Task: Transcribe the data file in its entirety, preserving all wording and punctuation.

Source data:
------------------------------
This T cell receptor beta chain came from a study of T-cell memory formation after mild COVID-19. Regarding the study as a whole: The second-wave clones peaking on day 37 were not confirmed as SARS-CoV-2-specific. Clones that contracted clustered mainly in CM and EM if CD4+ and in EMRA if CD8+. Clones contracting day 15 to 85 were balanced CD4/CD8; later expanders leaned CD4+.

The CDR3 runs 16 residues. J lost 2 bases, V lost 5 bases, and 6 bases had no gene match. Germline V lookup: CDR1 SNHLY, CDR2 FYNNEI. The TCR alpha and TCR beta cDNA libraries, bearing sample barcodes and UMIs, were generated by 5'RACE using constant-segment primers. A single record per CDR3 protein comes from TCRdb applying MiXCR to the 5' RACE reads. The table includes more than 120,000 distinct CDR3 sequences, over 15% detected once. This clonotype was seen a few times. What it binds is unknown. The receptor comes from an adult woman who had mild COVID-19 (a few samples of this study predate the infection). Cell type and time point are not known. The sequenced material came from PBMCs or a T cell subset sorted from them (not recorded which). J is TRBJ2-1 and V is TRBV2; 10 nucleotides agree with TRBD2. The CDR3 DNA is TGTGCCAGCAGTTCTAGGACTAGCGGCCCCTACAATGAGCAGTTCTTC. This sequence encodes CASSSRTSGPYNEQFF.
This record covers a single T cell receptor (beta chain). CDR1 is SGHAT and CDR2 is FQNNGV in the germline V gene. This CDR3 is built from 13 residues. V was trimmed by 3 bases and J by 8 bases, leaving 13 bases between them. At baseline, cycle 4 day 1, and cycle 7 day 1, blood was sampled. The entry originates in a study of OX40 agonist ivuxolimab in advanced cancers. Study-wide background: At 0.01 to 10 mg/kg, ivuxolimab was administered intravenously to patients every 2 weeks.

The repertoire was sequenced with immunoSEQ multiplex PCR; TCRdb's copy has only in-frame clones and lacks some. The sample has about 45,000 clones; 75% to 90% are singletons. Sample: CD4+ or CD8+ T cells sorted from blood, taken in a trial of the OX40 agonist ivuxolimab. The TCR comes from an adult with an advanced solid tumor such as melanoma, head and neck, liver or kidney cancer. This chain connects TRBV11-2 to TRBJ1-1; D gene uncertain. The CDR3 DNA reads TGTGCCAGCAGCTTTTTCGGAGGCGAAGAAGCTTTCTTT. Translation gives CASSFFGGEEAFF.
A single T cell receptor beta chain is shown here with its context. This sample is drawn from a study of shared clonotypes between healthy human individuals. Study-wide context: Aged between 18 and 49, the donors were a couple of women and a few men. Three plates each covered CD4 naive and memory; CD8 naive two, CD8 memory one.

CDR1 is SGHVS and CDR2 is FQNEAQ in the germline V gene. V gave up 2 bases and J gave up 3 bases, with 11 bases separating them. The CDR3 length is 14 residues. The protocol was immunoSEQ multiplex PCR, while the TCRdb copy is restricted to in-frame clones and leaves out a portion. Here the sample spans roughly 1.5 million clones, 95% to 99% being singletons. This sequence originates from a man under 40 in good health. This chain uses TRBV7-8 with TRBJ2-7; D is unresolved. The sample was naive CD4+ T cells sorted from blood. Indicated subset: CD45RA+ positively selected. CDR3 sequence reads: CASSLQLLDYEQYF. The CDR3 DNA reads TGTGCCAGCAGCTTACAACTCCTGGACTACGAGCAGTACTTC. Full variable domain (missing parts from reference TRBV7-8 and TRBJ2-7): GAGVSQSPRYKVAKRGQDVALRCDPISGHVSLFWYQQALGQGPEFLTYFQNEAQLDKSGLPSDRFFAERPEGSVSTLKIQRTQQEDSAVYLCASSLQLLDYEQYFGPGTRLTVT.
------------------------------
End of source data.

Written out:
This T cell receptor beta chain came from a study of T-cell memory formation after mild COVID-19. Regarding the study as a whole: The second-wave clones peaking on day 37 were not confirmed as SARS-CoV-2-specific. Clones that contracted clustered mainly in CM and EM if CD4+ and in EMRA if CD8+. Clones contracting day 15 to 85 were balanced CD4/CD8; later expanders leaned CD4+.

The CDR3 runs 16 residues. J lost 2 bases, V lost 5 bases, and 6 bases had no gene match. Germline V lookup: CDR1 SNHLY, CDR2 FYNNEI. The TCR alpha and TCR beta cDNA libraries, bearing sample barcodes and UMIs, were generated by 5'RACE using constant-segment primers. A single record per CDR3 protein comes from TCRdb applying MiXCR to the 5' RACE reads. The table includes more than 120,000 distinct CDR3 sequences, over 15% detected once. This clonotype was seen a few times. What it binds is unknown. The receptor comes from an adult woman who had mild COVID-19 (a few samples of this study predate the infection). Cell type and time point are not known. The sequenced material came from PBMCs or a T cell subset sorted from them (not recorded which). J is TRBJ2-1 and V is TRBV2; 10 nucleotides agree with TRBD2. The CDR3 DNA is TGTGCCAGCAGTTCTAGGACTAGCGGCCCCTACAATGAGCAGTTCTTC. This sequence encodes CASSSRTSGPYNEQFF.
This record covers a single T cell receptor (beta chain). CDR1 is SGHAT and CDR2 is FQNNGV in the germline V gene. This CDR3 is built from 13 residues. V was trimmed by 3 bases and J by 8 bases, leaving 13 bases between them. At baseline, cycle 4 day 1, and cycle 7 day 1, blood was sampled. The entry originates in a study of OX40 agonist ivuxolimab in advanced cancers. Study-wide background: At 0.01 to 10 mg/kg, ivuxolimab was administered intravenously to patients every 2 weeks.

The repertoire was sequenced with immunoSEQ multiplex PCR; TCRdb's copy has only in-frame clones and lacks some. The sample has about 45,000 clones; 75% to 90% are singletons. Sample: CD4+ or CD8+ T cells sorted from blood, taken in a trial of the OX40 agonist ivuxolimab. The TCR comes from an adult with an advanced solid tumor such as melanoma, head and neck, liver or kidney cancer. This chain connects TRBV11-2 to TRBJ1-1; D gene uncertain. The CDR3 DNA reads TGTGCCAGCAGCTTTTTCGGAGGCGAAGAAGCTTTCTTT. Translation gives CASSFFGGEEAFF.
A single T cell receptor beta chain is shown here with its context. This sample is drawn from a study of shared clonotypes between healthy human individuals. Study-wide context: Aged between 18 and 49, the donors were a couple of women and a few men. Three plates each covered CD4 naive and memory; CD8 naive two, CD8 memory one.

CDR1 is SGHVS and CDR2 is FQNEAQ in the germline V gene. V gave up 2 bases and J gave up 3 bases, with 11 bases separating them. The CDR3 length is 14 residues. The protocol was immunoSEQ multiplex PCR, while the TCRdb copy is restricted to in-frame clones and leaves out a portion. Here the sample spans roughly 1.5 million clones, 95% to 99% being singletons. This sequence originates from a man under 40 in good health. This chain uses TRBV7-8 with TRBJ2-7; D is unresolved. The sample was naive CD4+ T cells sorted from blood. Indicated subset: CD45RA+ positively selected. CDR3 sequence reads: CASSLQLLDYEQYF. The CDR3 DNA reads TGTGCCAGCAGCTTACAACTCCTGGACTACGAGCAGTACTTC. Full variable domain (missing parts from reference TRBV7-8 and TRBJ2-7): GAGVSQSPRYKVAKRGQDVALRCDPISGHVSLFWYQQALGQGPEFLTYFQNEAQLDKSGLPSDRFFAERPEGSVSTLKIQRTQQEDSAVYLCASSLQLLDYEQYFGPGTRLTVT.